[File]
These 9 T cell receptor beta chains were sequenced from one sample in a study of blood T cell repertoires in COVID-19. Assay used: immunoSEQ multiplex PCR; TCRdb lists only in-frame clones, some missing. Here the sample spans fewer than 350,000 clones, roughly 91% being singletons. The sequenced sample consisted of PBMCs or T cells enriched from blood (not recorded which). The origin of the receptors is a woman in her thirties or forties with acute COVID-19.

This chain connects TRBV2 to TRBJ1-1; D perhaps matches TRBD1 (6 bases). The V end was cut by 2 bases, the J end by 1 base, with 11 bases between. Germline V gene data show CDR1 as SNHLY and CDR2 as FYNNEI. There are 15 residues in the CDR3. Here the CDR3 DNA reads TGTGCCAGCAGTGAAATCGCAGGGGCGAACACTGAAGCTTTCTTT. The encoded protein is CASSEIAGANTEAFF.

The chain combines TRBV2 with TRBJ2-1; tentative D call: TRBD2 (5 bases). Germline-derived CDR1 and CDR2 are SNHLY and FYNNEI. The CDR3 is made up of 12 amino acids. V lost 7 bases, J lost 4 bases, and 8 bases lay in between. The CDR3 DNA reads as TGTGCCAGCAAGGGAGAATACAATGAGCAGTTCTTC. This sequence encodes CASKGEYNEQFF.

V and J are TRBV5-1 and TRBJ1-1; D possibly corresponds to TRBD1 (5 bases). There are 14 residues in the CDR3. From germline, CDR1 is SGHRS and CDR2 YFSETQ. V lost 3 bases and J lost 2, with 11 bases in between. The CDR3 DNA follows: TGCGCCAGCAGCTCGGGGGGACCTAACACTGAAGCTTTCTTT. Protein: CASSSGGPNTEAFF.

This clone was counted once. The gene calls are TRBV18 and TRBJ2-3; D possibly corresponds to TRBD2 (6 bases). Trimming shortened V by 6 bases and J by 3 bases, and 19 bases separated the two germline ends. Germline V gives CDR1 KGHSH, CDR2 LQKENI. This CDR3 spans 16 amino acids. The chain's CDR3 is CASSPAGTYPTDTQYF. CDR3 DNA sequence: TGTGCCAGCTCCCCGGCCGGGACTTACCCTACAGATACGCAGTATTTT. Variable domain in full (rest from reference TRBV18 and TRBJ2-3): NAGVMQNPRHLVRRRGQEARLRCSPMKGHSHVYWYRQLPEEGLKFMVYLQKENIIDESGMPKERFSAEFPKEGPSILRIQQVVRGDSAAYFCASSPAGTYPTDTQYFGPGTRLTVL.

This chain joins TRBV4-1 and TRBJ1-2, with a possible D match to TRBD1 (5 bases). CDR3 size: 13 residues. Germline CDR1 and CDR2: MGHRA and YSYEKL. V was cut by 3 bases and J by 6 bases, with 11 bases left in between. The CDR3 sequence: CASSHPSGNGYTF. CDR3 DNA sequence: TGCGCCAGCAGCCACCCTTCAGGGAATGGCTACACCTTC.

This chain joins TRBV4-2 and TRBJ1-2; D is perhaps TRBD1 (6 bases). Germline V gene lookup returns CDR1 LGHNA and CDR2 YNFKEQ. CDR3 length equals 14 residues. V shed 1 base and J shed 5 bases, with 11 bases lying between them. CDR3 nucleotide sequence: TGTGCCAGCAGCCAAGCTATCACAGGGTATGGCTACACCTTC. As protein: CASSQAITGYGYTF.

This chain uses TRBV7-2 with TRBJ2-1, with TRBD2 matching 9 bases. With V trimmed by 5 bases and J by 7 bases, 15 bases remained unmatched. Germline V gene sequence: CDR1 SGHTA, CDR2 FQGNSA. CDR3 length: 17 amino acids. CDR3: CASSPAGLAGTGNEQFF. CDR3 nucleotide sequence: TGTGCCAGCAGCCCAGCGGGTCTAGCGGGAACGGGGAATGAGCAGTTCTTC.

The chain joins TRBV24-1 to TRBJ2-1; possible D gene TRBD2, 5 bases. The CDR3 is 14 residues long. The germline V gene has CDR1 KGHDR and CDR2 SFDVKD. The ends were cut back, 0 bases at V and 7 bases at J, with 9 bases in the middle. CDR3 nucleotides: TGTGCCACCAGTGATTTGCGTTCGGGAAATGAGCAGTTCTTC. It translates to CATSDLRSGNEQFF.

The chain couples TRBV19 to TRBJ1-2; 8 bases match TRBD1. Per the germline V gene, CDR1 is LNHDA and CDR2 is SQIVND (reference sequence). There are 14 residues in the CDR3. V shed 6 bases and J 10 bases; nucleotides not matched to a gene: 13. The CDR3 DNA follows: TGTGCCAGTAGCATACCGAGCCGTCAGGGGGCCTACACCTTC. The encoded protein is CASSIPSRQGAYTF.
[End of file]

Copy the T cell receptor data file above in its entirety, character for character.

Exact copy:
These 9 T cell receptor beta chains were sequenced from one sample in a study of blood T cell repertoires in COVID-19. Assay used: immunoSEQ multiplex PCR; TCRdb lists only in-frame clones, some missing. Here the sample spans fewer than 350,000 clones, roughly 91% being singletons. The sequenced sample consisted of PBMCs or T cells enriched from blood (not recorded which). The origin of the receptors is a woman in her thirties or forties with acute COVID-19.

This chain connects TRBV2 to TRBJ1-1; D perhaps matches TRBD1 (6 bases). The V end was cut by 2 bases, the J end by 1 base, with 11 bases between. Germline V gene data show CDR1 as SNHLY and CDR2 as FYNNEI. There are 15 residues in the CDR3. Here the CDR3 DNA reads TGTGCCAGCAGTGAAATCGCAGGGGCGAACACTGAAGCTTTCTTT. The encoded protein is CASSEIAGANTEAFF.

The chain combines TRBV2 with TRBJ2-1; tentative D call: TRBD2 (5 bases). Germline-derived CDR1 and CDR2 are SNHLY and FYNNEI. The CDR3 is made up of 12 amino acids. V lost 7 bases, J lost 4 bases, and 8 bases lay in between. The CDR3 DNA reads as TGTGCCAGCAAGGGAGAATACAATGAGCAGTTCTTC. This sequence encodes CASKGEYNEQFF.

V and J are TRBV5-1 and TRBJ1-1; D possibly corresponds to TRBD1 (5 bases). There are 14 residues in the CDR3. From germline, CDR1 is SGHRS and CDR2 YFSETQ. V lost 3 bases and J lost 2, with 11 bases in between. The CDR3 DNA follows: TGCGCCAGCAGCTCGGGGGGACCTAACACTGAAGCTTTCTTT. Protein: CASSSGGPNTEAFF.

This clone was counted once. The gene calls are TRBV18 and TRBJ2-3; D possibly corresponds to TRBD2 (6 bases). Trimming shortened V by 6 bases and J by 3 bases, and 19 bases separated the two germline ends. Germline V gives CDR1 KGHSH, CDR2 LQKENI. This CDR3 spans 16 amino acids. The chain's CDR3 is CASSPAGTYPTDTQYF. CDR3 DNA sequence: TGTGCCAGCTCCCCGGCCGGGACTTACCCTACAGATACGCAGTATTTT. Variable domain in full (rest from reference TRBV18 and TRBJ2-3): NAGVMQNPRHLVRRRGQEARLRCSPMKGHSHVYWYRQLPEEGLKFMVYLQKENIIDESGMPKERFSAEFPKEGPSILRIQQVVRGDSAAYFCASSPAGTYPTDTQYFGPGTRLTVL.

This chain joins TRBV4-1 and TRBJ1-2, with a possible D match to TRBD1 (5 bases). CDR3 size: 13 residues. Germline CDR1 and CDR2: MGHRA and YSYEKL. V was cut by 3 bases and J by 6 bases, with 11 bases left in between. The CDR3 sequence: CASSHPSGNGYTF. CDR3 DNA sequence: TGCGCCAGCAGCCACCCTTCAGGGAATGGCTACACCTTC.

This chain joins TRBV4-2 and TRBJ1-2; D is perhaps TRBD1 (6 bases). Germline V gene lookup returns CDR1 LGHNA and CDR2 YNFKEQ. CDR3 length equals 14 residues. V shed 1 base and J shed 5 bases, with 11 bases lying between them. CDR3 nucleotide sequence: TGTGCCAGCAGCCAAGCTATCACAGGGTATGGCTACACCTTC. As protein: CASSQAITGYGYTF.

This chain uses TRBV7-2 with TRBJ2-1, with TRBD2 matching 9 bases. With V trimmed by 5 bases and J by 7 bases, 15 bases remained unmatched. Germline V gene sequence: CDR1 SGHTA, CDR2 FQGNSA. CDR3 length: 17 amino acids. CDR3: CASSPAGLAGTGNEQFF. CDR3 nucleotide sequence: TGTGCCAGCAGCCCAGCGGGTCTAGCGGGAACGGGGAATGAGCAGTTCTTC.

The chain joins TRBV24-1 to TRBJ2-1; possible D gene TRBD2, 5 bases. The CDR3 is 14 residues long. The germline V gene has CDR1 KGHDR and CDR2 SFDVKD. The ends were cut back, 0 bases at V and 7 bases at J, with 9 bases in the middle. CDR3 nucleotides: TGTGCCACCAGTGATTTGCGTTCGGGAAATGAGCAGTTCTTC. It translates to CATSDLRSGNEQFF.

The chain couples TRBV19 to TRBJ1-2; 8 bases match TRBD1. Per the germline V gene, CDR1 is LNHDA and CDR2 is SQIVND (reference sequence). There are 14 residues in the CDR3. V shed 6 bases and J 10 bases; nucleotides not matched to a gene: 13. The CDR3 DNA follows: TGTGCCAGTAGCATACCGAGCCGTCAGGGGGCCTACACCTTC. The encoded protein is CASSIPSRQGAYTF.